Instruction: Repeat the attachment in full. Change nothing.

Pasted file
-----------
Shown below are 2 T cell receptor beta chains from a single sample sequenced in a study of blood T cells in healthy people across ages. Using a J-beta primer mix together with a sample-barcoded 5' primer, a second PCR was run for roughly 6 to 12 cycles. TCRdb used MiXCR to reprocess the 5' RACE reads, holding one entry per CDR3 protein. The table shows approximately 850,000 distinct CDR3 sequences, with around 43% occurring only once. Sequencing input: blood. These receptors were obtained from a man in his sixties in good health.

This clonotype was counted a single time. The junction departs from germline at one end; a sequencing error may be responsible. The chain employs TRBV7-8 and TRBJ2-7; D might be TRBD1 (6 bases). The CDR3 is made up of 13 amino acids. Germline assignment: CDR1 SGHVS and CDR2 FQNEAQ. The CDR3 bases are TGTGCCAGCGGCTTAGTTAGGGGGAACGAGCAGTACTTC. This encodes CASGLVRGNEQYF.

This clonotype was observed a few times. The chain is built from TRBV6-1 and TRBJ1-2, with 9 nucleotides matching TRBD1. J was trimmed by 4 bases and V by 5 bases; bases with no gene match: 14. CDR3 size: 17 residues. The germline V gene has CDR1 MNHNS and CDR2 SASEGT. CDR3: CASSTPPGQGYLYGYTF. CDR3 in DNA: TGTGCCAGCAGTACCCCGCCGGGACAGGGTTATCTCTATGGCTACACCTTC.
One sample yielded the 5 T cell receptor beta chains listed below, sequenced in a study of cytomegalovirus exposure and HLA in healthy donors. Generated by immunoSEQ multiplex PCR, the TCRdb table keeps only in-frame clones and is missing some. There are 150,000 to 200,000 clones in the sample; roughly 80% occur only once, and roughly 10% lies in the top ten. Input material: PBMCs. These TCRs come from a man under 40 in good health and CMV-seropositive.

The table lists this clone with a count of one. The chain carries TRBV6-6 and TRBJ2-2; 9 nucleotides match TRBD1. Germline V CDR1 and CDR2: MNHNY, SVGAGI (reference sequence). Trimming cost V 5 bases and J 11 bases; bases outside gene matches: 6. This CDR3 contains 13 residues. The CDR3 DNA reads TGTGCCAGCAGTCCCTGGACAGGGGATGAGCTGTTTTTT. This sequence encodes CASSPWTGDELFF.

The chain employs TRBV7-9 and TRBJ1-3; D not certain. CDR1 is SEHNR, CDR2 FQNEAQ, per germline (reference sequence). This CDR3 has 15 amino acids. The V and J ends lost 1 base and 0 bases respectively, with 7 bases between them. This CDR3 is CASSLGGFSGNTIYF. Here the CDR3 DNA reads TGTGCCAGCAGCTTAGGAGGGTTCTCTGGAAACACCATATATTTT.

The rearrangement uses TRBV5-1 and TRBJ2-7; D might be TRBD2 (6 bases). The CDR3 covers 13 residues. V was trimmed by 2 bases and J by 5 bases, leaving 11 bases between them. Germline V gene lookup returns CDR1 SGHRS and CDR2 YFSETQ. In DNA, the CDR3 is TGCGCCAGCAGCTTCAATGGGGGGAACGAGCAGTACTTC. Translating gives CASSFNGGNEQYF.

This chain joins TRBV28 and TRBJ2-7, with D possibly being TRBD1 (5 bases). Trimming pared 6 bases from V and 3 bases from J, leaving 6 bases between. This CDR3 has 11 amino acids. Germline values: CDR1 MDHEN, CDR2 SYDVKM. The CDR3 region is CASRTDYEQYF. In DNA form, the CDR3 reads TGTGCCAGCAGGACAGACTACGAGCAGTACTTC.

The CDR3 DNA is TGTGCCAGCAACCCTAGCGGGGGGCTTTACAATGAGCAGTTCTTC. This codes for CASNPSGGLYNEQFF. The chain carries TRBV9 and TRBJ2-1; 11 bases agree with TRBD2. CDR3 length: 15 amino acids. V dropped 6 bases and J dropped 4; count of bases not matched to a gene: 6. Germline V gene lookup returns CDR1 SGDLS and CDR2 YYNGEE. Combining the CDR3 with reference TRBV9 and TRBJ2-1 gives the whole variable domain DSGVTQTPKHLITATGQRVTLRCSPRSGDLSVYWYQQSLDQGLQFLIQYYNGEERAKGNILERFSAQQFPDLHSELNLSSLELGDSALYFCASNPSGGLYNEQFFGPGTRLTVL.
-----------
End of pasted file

Shown below are 2 T cell receptor beta chains from a single sample sequenced in a study of blood T cells in healthy people across ages. Using a J-beta primer mix together with a sample-barcoded 5' primer, a second PCR was run for roughly 6 to 12 cycles. TCRdb used MiXCR to reprocess the 5' RACE reads, holding one entry per CDR3 protein. The table shows approximately 850,000 distinct CDR3 sequences, with around 43% occurring only once. Sequencing input: blood. These receptors were obtained from a man in his sixties in good health.

This clonotype was counted a single time. The junction departs from germline at one end; a sequencing error may be responsible. The chain employs TRBV7-8 and TRBJ2-7; D might be TRBD1 (6 bases). The CDR3 is made up of 13 amino acids. Germline assignment: CDR1 SGHVS and CDR2 FQNEAQ. The CDR3 bases are TGTGCCAGCGGCTTAGTTAGGGGGAACGAGCAGTACTTC. This encodes CASGLVRGNEQYF.

This clonotype was observed a few times. The chain is built from TRBV6-1 and TRBJ1-2, with 9 nucleotides matching TRBD1. J was trimmed by 4 bases and V by 5 bases; bases with no gene match: 14. CDR3 size: 17 residues. The germline V gene has CDR1 MNHNS and CDR2 SASEGT. CDR3: CASSTPPGQGYLYGYTF. CDR3 in DNA: TGTGCCAGCAGTACCCCGCCGGGACAGGGTTATCTCTATGGCTACACCTTC.
One sample yielded the 5 T cell receptor beta chains listed below, sequenced in a study of cytomegalovirus exposure and HLA in healthy donors. Generated by immunoSEQ multiplex PCR, the TCRdb table keeps only in-frame clones and is missing some. There are 150,000 to 200,000 clones in the sample; roughly 80% occur only once, and roughly 10% lies in the top ten. Input material: PBMCs. These TCRs come from a man under 40 in good health and CMV-seropositive.

The table lists this clone with a count of one. The chain carries TRBV6-6 and TRBJ2-2; 9 nucleotides match TRBD1. Germline V CDR1 and CDR2: MNHNY, SVGAGI (reference sequence). Trimming cost V 5 bases and J 11 bases; bases outside gene matches: 6. This CDR3 contains 13 residues. The CDR3 DNA reads TGTGCCAGCAGTCCCTGGACAGGGGATGAGCTGTTTTTT. This sequence encodes CASSPWTGDELFF.

The chain employs TRBV7-9 and TRBJ1-3; D not certain. CDR1 is SEHNR, CDR2 FQNEAQ, per germline (reference sequence). This CDR3 has 15 amino acids. The V and J ends lost 1 base and 0 bases respectively, with 7 bases between them. This CDR3 is CASSLGGFSGNTIYF. Here the CDR3 DNA reads TGTGCCAGCAGCTTAGGAGGGTTCTCTGGAAACACCATATATTTT.

The rearrangement uses TRBV5-1 and TRBJ2-7; D might be TRBD2 (6 bases). The CDR3 covers 13 residues. V was trimmed by 2 bases and J by 5 bases, leaving 11 bases between them. Germline V gene lookup returns CDR1 SGHRS and CDR2 YFSETQ. In DNA, the CDR3 is TGCGCCAGCAGCTTCAATGGGGGGAACGAGCAGTACTTC. Translating gives CASSFNGGNEQYF.

This chain joins TRBV28 and TRBJ2-7, with D possibly being TRBD1 (5 bases). Trimming pared 6 bases from V and 3 bases from J, leaving 6 bases between. This CDR3 has 11 amino acids. Germline values: CDR1 MDHEN, CDR2 SYDVKM. The CDR3 region is CASRTDYEQYF. In DNA form, the CDR3 reads TGTGCCAGCAGGACAGACTACGAGCAGTACTTC.

The CDR3 DNA is TGTGCCAGCAACCCTAGCGGGGGGCTTTACAATGAGCAGTTCTTC. This codes for CASNPSGGLYNEQFF. The chain carries TRBV9 and TRBJ2-1; 11 bases agree with TRBD2. CDR3 length: 15 amino acids. V dropped 6 bases and J dropped 4; count of bases not matched to a gene: 6. Germline V gene lookup returns CDR1 SGDLS and CDR2 YYNGEE. Combining the CDR3 with reference TRBV9 and TRBJ2-1 gives the whole variable domain DSGVTQTPKHLITATGQRVTLRCSPRSGDLSVYWYQQSLDQGLQFLIQYYNGEERAKGNILERFSAQQFPDLHSELNLSSLELGDSALYFCASNPSGGLYNEQFFGPGTRLTVL.